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    SCO Summit: For PM Modi, energy security tops agenda, not meetings with Xi or Sharif

    SCO Summit: For PM Modi, energy security tops agenda, not meetings with Xi or Sharif

    SCO Summit: For PM Modi, energy security tops agenda, not meetings with Xi or Sharif
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    By News18.com   IST (Updated)

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    With the Covid-19 pandemic and the Russia-Ukraine conflict having disturbed the global supply chain, India is looking for an alternate source of import to feed the rising demand of energy for its 130 crore population back home

    Prime Minister Narendra Modi will spend about 24 hours in Uzbekistan’s Samarkand, where he reached on Thursday evening to take part in the 22nd SCO Summit. On Friday morning, PM Modi will address the multilateral platform — first in a restricted session for SCO member countries, followed by an open session where observer countries and dialogue partners will also be present.
    India, Kazakhstan, China, Kyrgyzstan, Russia, Tajikistan, Pakistan, and Uzbekistan are members of SCO, while Afghanistan, Belarus, Iran and Mongolia are observer states. Azerbaijan, Armenia, Cambodia, Nepal, Turkey and Sri Lanka are dialogue partners of the organisation.
    This will be the first physical meeting of SCO leaders after a hiatus of two years when the discussions were held virtually.
    In 2020, when the world was in the throes of the Covid-19 pandemic, the SCO meeting was held in a virtual format. The 2021 summit took place under the shadow of the arrival of the Taliban as de facto rulers of Afghanistan.
    PM Modi, in his address at the 2021 SCO, had expressed concern over the possible rise of radicalism with the change in government in Afghanistan, which could affect the peace and security in the region.
    One year down the line, Afghanistan is still under their rule and a delegation from the Taliban is expected to arrive and take part in the SCO summit meetings in Samarkand.
    For now, Samarkand is buzzing with diplomatic activity as world leaders come together to engage in bilateral talks with their counterparts.
    Russian President Vladimir Putin met his Chinese counterpart Xi Jinping at the summit. During the talks, Putin emphasised that there was an attempt to destroy the multipolarity of the world order as he thanked China for an understanding on the Ukraine issue.
    Both NATO and the United States have blamed China for tacitly supporting Russia on global platforms on the issue of Ukraine. There have been reports of increased engagement in terms of trade with China from Russia in recent months.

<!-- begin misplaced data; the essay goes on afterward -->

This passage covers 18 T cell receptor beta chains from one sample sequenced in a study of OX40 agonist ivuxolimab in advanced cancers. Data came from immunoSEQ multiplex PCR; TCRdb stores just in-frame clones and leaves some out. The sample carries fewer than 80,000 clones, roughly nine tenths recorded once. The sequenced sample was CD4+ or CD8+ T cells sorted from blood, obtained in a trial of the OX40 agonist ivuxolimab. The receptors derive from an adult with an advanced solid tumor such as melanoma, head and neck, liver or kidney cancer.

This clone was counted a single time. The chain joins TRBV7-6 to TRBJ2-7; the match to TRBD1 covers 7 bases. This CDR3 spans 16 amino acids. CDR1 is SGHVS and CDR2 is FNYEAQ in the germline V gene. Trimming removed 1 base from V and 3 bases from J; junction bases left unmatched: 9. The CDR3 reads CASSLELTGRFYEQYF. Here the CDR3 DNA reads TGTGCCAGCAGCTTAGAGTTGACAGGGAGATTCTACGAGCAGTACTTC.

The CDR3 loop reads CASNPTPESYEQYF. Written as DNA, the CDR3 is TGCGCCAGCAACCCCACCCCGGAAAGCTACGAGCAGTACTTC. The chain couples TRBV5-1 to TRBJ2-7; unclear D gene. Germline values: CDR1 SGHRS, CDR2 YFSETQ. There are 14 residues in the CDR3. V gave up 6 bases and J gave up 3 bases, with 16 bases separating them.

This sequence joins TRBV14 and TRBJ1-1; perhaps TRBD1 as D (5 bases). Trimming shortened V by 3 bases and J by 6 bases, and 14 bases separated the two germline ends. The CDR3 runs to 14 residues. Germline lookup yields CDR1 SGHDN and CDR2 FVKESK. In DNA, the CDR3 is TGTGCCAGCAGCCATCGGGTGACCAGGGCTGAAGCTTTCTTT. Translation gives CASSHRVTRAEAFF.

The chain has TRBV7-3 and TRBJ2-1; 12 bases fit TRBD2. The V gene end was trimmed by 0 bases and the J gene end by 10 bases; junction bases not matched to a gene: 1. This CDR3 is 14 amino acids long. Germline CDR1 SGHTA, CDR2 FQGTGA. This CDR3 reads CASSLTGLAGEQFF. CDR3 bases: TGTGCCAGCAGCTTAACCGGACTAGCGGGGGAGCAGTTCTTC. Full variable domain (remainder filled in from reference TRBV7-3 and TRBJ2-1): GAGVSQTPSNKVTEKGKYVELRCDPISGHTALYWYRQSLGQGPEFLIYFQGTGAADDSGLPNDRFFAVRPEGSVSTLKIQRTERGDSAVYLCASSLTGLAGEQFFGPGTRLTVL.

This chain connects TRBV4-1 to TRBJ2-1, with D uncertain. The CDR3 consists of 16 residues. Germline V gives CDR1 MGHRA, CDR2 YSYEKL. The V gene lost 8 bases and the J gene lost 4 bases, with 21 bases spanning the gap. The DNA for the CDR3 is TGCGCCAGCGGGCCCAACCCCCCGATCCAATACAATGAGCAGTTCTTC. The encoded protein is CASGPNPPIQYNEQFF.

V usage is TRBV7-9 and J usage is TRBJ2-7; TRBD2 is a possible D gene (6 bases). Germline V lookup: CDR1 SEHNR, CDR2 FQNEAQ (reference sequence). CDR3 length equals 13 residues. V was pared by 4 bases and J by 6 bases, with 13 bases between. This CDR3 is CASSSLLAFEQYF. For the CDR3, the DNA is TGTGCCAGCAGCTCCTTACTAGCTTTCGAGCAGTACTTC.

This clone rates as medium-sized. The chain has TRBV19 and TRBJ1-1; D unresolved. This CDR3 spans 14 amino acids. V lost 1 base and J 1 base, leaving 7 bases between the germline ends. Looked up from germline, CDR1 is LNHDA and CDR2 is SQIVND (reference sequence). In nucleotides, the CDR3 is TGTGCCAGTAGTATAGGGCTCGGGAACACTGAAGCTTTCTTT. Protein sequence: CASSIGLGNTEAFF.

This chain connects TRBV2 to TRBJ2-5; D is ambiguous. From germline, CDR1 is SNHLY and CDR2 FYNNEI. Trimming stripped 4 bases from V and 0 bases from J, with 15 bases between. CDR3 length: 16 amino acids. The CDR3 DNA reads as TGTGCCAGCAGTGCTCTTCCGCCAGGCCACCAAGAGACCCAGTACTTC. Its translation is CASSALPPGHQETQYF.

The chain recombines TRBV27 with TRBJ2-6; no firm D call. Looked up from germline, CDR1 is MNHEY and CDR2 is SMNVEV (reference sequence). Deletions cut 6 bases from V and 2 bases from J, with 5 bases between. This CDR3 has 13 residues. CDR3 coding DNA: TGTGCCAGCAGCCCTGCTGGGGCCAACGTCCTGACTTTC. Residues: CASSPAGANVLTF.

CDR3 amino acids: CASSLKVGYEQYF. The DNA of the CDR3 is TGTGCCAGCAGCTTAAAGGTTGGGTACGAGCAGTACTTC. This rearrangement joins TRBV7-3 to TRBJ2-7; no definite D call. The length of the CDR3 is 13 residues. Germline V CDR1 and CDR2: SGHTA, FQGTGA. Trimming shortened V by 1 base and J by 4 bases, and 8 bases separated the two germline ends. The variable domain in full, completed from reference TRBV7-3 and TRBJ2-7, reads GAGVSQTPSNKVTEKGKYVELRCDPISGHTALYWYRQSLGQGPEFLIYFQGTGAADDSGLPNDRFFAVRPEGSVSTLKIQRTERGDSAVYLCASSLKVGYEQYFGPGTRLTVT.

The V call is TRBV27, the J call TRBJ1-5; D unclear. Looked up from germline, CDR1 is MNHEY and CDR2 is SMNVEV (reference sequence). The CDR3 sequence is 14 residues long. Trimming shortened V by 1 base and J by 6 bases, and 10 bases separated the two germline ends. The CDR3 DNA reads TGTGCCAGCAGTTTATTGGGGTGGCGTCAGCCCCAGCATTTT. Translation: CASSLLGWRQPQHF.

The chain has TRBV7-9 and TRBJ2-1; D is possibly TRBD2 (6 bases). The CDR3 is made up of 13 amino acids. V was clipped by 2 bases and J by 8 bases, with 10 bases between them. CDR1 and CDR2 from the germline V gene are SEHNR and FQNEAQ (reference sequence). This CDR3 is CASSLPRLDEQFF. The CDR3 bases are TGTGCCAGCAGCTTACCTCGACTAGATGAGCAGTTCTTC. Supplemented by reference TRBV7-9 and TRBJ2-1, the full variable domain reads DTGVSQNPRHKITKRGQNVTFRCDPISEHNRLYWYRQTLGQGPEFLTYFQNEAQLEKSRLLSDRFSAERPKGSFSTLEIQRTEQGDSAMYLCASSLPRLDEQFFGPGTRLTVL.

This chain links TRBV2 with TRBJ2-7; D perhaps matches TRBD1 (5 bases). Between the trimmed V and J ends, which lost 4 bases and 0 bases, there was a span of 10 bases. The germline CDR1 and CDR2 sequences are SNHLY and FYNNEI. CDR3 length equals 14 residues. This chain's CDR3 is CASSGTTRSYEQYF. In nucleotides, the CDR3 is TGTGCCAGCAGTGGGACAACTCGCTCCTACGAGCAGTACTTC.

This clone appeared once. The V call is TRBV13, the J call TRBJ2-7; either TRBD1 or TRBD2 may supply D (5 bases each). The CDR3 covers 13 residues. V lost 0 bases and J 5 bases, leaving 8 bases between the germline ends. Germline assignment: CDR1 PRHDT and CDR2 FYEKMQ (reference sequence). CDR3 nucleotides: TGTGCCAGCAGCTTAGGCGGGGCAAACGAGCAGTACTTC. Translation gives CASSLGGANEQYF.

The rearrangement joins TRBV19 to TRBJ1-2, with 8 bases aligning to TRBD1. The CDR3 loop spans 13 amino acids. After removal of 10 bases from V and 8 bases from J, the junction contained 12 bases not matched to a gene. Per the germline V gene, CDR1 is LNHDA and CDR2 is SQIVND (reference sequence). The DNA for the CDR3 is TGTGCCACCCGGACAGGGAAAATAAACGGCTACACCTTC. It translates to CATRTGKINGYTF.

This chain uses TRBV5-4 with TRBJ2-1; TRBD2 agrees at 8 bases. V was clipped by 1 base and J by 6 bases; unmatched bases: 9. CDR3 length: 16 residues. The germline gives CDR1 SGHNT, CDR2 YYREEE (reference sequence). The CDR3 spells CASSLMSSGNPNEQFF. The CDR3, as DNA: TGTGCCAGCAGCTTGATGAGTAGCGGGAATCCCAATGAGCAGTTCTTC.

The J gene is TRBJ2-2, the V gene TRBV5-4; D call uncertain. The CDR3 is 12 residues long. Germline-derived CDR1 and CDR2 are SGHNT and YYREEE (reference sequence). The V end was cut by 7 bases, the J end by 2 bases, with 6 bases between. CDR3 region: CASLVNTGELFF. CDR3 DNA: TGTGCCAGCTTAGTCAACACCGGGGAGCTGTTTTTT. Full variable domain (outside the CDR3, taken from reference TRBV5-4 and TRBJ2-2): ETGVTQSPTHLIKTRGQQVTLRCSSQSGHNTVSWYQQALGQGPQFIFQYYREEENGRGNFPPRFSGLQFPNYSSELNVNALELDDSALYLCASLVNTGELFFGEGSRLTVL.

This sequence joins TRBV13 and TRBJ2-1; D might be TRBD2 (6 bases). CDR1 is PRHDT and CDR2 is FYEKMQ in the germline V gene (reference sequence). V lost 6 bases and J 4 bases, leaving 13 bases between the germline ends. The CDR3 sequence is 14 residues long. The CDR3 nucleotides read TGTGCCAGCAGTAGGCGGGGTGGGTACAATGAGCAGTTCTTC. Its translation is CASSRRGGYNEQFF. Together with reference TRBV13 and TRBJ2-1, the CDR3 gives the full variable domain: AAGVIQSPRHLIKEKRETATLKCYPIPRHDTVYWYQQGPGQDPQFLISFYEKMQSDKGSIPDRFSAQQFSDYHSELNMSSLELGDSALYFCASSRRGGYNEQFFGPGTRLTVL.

PM Modi is expected to hold bilateral talks with Putin and host Uzbekistan President Shavkat Mirziyoyev on Friday afternoon. A meeting with Iranian President Ebrahim Raisi is also slated for later in the evening.
    With the Covid-19 pandemic and the Russia-Ukraine conflict having disturbed the global supply chain, India is looking for an alternate source of import to feed the rising demand for energy for its 130 crore population back home.
    In the last few months, there has been a substantial increase in the import of oil and natural gas from Russia. In that context, energy security could be a key issue in PM Modi’s bilateral with his Iranian counterpart.
    The procedure to admit Iran to the SCO began in Dushanbe in September 2021 and this year onwards, it will become a permanent member of the grouping.
    Iran has been a traditional supplier of crude and gas to India but in recent years, under the influence of US sanctions, India had to substantially scale down its imports from Iran. However, with the changing geopolitical scenario, India is trying to create a balance with its partners globally, without disturbing its own domestic interests like energy security and defence supplies.
    The two most-awaited meetings or any level of bilateral exchanges could be between PM Modi and his Pakistani counterpart Shehbaz Sharif as well as Chinese President Xi Jinping.
    So far, no confirmation has been made from either side on possible engagements.
    Recently, a section of Pakistan’s political class had expressed the need to open up trade with India, especially after the devastating floods in Pakistan created a severe scarcity of essentials in the country.
    However, after India reiterated its long-stated stand that trade and terrorism cannot go together, there has been silence from Pakistan on the issue. India has maintained that terrorism has been a major roadblock in normalising the relationship with Pakistan.
    On China, there has been some positive movement in recent days, given last week’s disengagement of troops along the LAC. But there are still friction points along LAC where heavy military deployment continues to keep the sour memories of Galwan clash alive. India had lost 20 soldiers in the skirmishes and the relations with China are far from normal since then.
    It remains to be seen whether Modi-Jinping will let the slow pace in the bilateral relationship be as it is or make some changes in the approach to ensure ties grow stronger faster, leaving behind the scars of the past.
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